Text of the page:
Protecting your Spring Barley from Black-grass
Spring made its first appearance in many parts of England at the end of February, which meant drills started to roll in some areas. In the east of England, the winter crops are perking up and fields are starting to look a lot greener. As the crops grow, so too do the weeds. Spring cropping in general is a great way to reduce black-grass populations, as it allows for a flush of weeds to emerge before drilling which can be sprayed off or cultivated to reduce populations. Spring barley is a very competitive option, far more so than spring wheat, due to its higher tillering capability and thicker canopy.
The benefit of spring barley is its versatility. Unlike winter barley, spring malting barley varieties are often amongst the highest yielding varieties, so they can be sold into both a quality market and give the highest yields as a feed variety. If you chose a variety with MBC approval for both brewing and malt distilling such as LAUREATE, you open yourself up to 3 potential markets.
Increasing seed rates and early N can help to produce a thicker crop to increase suppression of black-grass. If the aim is to achieve grain for a quality market, be wary that increasing seed rates too much can negatively impact screenings and may therefore fail maltsters specifications.
Even in spring crops, pre-emergence applications are an important tool in reducing black-grass populations, both in-season and for future crops in the rotation. Getting the herbicide where you want it will increase the effectiveness of the product and reduce the risk of it having a negative impact on the environment. Reducing drift is one way to do this. There are many different factors which will affect drift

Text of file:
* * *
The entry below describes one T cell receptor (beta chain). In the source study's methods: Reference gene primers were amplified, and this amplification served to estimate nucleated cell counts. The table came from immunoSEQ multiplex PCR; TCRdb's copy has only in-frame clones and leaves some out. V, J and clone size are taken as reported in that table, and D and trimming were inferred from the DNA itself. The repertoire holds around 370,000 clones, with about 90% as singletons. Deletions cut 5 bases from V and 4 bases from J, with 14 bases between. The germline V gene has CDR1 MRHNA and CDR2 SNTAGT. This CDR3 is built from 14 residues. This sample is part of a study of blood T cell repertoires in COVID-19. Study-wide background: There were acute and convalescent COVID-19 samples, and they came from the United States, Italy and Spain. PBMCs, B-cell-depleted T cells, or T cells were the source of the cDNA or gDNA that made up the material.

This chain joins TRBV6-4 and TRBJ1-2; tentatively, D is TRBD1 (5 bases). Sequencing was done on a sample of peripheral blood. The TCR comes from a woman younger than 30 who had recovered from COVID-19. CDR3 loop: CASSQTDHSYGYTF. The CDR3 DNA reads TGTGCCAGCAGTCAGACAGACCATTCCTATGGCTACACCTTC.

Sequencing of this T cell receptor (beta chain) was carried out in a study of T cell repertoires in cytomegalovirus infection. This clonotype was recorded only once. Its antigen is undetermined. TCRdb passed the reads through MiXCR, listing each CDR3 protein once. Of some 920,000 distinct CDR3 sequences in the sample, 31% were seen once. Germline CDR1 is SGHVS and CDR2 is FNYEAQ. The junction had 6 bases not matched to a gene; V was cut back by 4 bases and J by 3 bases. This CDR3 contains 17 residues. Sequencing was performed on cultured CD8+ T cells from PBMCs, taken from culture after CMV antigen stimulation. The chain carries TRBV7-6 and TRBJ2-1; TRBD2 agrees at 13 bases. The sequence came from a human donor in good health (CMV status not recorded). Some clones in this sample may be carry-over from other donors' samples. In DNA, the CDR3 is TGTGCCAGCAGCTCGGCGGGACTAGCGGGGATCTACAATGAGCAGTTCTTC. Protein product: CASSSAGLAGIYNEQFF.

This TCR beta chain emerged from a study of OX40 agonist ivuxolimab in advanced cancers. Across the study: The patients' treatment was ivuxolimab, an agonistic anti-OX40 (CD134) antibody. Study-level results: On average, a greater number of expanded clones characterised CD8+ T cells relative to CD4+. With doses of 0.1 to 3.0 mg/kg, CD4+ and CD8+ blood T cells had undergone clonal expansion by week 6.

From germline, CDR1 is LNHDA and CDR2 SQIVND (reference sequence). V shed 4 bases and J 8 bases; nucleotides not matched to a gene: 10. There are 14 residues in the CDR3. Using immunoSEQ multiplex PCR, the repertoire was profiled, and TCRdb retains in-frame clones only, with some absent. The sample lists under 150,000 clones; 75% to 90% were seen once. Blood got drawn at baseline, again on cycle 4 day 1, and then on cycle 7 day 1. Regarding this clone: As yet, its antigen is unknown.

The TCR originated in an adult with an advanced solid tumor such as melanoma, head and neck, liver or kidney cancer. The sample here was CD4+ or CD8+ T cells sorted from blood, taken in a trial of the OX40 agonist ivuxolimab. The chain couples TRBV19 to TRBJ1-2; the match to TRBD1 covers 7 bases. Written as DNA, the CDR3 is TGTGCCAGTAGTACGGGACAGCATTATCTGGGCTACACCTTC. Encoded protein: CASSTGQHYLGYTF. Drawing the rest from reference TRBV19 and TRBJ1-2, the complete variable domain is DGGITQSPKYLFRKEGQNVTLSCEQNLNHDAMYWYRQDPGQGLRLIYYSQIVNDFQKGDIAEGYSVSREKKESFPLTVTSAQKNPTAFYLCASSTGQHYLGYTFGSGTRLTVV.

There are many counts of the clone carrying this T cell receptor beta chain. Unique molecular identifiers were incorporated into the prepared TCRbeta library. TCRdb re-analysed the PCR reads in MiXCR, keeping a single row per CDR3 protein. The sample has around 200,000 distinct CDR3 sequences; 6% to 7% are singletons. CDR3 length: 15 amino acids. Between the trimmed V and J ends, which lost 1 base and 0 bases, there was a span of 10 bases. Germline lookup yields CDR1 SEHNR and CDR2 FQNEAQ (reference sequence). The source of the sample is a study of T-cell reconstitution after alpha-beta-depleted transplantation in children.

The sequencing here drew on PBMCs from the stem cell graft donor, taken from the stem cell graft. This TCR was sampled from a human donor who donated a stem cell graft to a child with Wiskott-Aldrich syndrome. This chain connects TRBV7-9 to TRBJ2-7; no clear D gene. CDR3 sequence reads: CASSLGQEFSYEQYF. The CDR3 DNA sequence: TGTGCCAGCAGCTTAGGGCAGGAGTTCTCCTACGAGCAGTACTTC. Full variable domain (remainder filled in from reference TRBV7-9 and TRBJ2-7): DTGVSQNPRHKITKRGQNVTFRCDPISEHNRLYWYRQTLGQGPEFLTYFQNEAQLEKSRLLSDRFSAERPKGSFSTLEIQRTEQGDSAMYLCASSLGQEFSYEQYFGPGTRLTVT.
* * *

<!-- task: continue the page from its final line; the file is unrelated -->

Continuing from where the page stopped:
- Boom height
- Forward Speed
- Water Volume
- Drift Reduction nozzles
Boom height is the single biggest controllable factor of drift; double the boom height can mean 10x more drift. Ensure boom height is 50cm above target, which for pre-em applications is the soil.
Lower forward speeds can help keep the boom lower and more stable, Syngenta advice is 12 kph and below.
In Syngenta trials 200l/ha has given the most consistent performance, regularly giving the best black-grass control. Water volumes lower than 200l/ha have more variable performance.
Drift reduction nozzles
Using 90% drift reduction nozzles ensure there is an even deposition of the product across the target, as the droplets are not lost due to drift. This allows the spray to be applied at the right time giving flexibility to the operator and not being dictated to by the weather.